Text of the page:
Note: These instructions are for version 2 of the Perspectives Server software, and are now out of date. We will be releasing an updated guide with the next release, version 3.2. For now please see the Perspectives Serve README for up-to-date instructions, or feel free to contact us on the mailing list.
The Good News: it’s now even easier to run a Perspectives Server and you don’t need to install or use the ‘psv-admin’ package. Simply running the server will automatically create a key pair and set up the database if required!
Amazon Web Services (AWS) let’s you easily create a server in the “cloud”. In fact, they even let you run a “micro” instance for free, thanks to something call the “free usage tier”
This post will show you how you can get your own notary running in just 15 minutes using AWS.
First, read about the free usage tier and sign up for an AWS account: http://aws.amazon.com/free/
Then, access the AWS management console to create an instance: http://aws.amazon.com/console/
Click on the “EC2” tab near the top left of the screen, then click the “Launch Instance” button in the main window pane.
Choose an Ubuntu server AMI by clicking on the “Community AMIs” tab and finding a matching image. Here are a couple things to keep in mind:
- Make sure the image is free tier eligible (denoted by a yellow star).
- I use an image with a “Root Store” of “ebs”, as this means that even if this particular instance dies, I can spin up a new instance and reattach the same disk.
- 64-bit image is suggested.
- I’ve done most of my testing on Ubuntu Maverick (10.10), but other recent Ubuntu platforms should work as well. You can see the exact version for an image by reading the “Manifest” field.
In the “U.S East” region, an AMI that matches these criteria is: ami-cef405a7
Select your AMI, and keep the default “Micro” instance.
You will need amazon to create a SSH keypair, which will automatically be “injected” into the instance, allowing you to access the instance remote without a password. Give this key a name (e.g., notary) and download it to you filesystem.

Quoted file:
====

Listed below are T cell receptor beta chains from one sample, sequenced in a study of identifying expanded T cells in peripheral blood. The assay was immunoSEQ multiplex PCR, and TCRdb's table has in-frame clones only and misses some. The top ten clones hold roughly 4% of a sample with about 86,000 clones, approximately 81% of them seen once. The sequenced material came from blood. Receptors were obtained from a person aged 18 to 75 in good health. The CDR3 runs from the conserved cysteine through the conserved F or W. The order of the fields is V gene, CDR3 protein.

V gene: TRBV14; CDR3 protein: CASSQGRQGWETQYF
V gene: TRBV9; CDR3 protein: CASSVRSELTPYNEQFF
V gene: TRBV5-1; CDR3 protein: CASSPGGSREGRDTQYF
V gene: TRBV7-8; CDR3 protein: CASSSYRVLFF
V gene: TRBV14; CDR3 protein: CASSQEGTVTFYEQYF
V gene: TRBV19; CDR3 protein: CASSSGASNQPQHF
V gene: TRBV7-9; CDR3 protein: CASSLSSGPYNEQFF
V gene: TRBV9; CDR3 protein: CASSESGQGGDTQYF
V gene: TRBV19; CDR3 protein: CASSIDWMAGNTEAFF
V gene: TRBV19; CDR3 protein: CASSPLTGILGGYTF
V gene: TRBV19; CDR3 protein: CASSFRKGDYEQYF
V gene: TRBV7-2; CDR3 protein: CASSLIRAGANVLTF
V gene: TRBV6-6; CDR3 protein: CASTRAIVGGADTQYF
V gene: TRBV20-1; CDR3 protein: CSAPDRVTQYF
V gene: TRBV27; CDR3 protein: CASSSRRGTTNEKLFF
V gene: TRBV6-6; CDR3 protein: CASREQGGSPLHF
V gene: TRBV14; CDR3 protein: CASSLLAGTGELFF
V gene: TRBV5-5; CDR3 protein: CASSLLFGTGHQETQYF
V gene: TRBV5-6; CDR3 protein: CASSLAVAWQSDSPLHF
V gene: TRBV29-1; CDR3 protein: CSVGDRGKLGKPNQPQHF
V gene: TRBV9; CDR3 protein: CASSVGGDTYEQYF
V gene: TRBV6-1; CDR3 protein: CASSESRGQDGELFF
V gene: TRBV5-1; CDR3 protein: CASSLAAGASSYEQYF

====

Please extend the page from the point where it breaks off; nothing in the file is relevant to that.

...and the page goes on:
After downloading the key, make sure it is only accessible to your user:
Now you can access your machine remotely. Click on “Instances” in the left panel and select your instance’s row in the main pane and view the details box at the bottom. Note the “Public DNS” field, as this is how you will access the machine remotely. For example, run:
Now your notary is up and running! It will respond to notary requests on port 8080 . To see the public key the notary uses to sign all requests, run:
This is the public key that can be provided to a Perspectives client to authentic the notary response. The server code comes with a simple client for you to test. To query a website to monitor (called a “service-id” with Perspectives), specify it using the form ::2. For example for http://www.google.com, run:
The first time this you query the notary server, it will not know about a service and will return a 404 error, as the notary -server will launch an “on-demand” probe for that service. Wait a couple seconds and run the same command again and it should succeed.
A new version of the Perspectives Firefox Client will soon be released that will let you use your own notary servers as well.
By default, this notary server will run a scan of all known service-ids twice a day, as configured using crontab. You can manually run a scan of all services at any point by running: